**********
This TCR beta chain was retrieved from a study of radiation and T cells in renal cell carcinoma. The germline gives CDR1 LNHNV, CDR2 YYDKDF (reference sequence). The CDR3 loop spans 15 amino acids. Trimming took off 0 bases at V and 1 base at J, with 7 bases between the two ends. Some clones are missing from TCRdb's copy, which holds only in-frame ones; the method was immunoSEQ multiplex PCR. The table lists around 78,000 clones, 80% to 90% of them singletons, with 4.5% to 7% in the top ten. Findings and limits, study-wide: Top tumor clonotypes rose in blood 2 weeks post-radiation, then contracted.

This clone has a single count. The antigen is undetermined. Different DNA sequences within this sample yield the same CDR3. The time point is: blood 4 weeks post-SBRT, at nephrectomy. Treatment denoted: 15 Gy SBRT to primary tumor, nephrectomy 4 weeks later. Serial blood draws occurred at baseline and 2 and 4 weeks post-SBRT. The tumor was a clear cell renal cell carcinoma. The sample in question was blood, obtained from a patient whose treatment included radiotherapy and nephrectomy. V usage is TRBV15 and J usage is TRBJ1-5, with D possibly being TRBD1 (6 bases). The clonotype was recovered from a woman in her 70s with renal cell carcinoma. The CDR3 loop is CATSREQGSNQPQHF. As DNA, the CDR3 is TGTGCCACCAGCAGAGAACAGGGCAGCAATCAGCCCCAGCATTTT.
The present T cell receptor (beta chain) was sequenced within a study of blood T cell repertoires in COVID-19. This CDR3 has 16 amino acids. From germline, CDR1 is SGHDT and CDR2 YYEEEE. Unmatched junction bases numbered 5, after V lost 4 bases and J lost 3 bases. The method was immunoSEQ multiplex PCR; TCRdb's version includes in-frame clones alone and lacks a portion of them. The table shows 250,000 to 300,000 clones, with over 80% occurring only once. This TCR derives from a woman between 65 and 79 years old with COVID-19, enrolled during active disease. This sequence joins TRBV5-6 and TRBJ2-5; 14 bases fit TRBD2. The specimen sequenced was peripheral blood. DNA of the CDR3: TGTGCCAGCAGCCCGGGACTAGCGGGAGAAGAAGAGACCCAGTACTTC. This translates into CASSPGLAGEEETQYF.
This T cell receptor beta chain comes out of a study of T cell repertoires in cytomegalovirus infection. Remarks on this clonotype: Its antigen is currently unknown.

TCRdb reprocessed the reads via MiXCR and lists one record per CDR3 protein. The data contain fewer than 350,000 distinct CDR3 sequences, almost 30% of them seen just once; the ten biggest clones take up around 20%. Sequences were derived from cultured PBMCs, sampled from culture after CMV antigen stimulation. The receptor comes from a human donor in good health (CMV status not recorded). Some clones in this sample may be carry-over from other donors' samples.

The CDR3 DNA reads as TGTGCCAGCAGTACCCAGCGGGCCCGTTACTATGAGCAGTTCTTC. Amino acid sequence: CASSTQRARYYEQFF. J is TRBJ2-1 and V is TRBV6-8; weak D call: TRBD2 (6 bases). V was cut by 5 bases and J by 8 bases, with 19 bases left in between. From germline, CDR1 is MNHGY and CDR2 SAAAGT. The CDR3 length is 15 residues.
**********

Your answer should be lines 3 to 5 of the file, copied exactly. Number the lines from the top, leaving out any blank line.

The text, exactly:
The present T cell receptor (beta chain) was sequenced within a study of blood T cell repertoires in COVID-19. This CDR3 has 16 amino acids. From germline, CDR1 is SGHDT and CDR2 YYEEEE. Unmatched junction bases numbered 5, after V lost 4 bases and J lost 3 bases. The method was immunoSEQ multiplex PCR; TCRdb's version includes in-frame clones alone and lacks a portion of them. The table shows 250,000 to 300,000 clones, with over 80% occurring only once. This TCR derives from a woman between 65 and 79 years old with COVID-19, enrolled during active disease. This sequence joins TRBV5-6 and TRBJ2-5; 14 bases fit TRBD2. The specimen sequenced was peripheral blood. DNA of the CDR3: TGTGCCAGCAGCCCGGGACTAGCGGGAGAAGAAGAGACCCAGTACTTC. This translates into CASSPGLAGEEETQYF.
This T cell receptor beta chain comes out of a study of T cell repertoires in cytomegalovirus infection. Remarks on this clonotype: Its antigen is currently unknown.

TCRdb reprocessed the reads via MiXCR and lists one record per CDR3 protein. The data contain fewer than 350,000 distinct CDR3 sequences, almost 30% of them seen just once; the ten biggest clones take up around 20%. Sequences were derived from cultured PBMCs, sampled from culture after CMV antigen stimulation. The receptor comes from a human donor in good health (CMV status not recorded). Some clones in this sample may be carry-over from other donors' samples.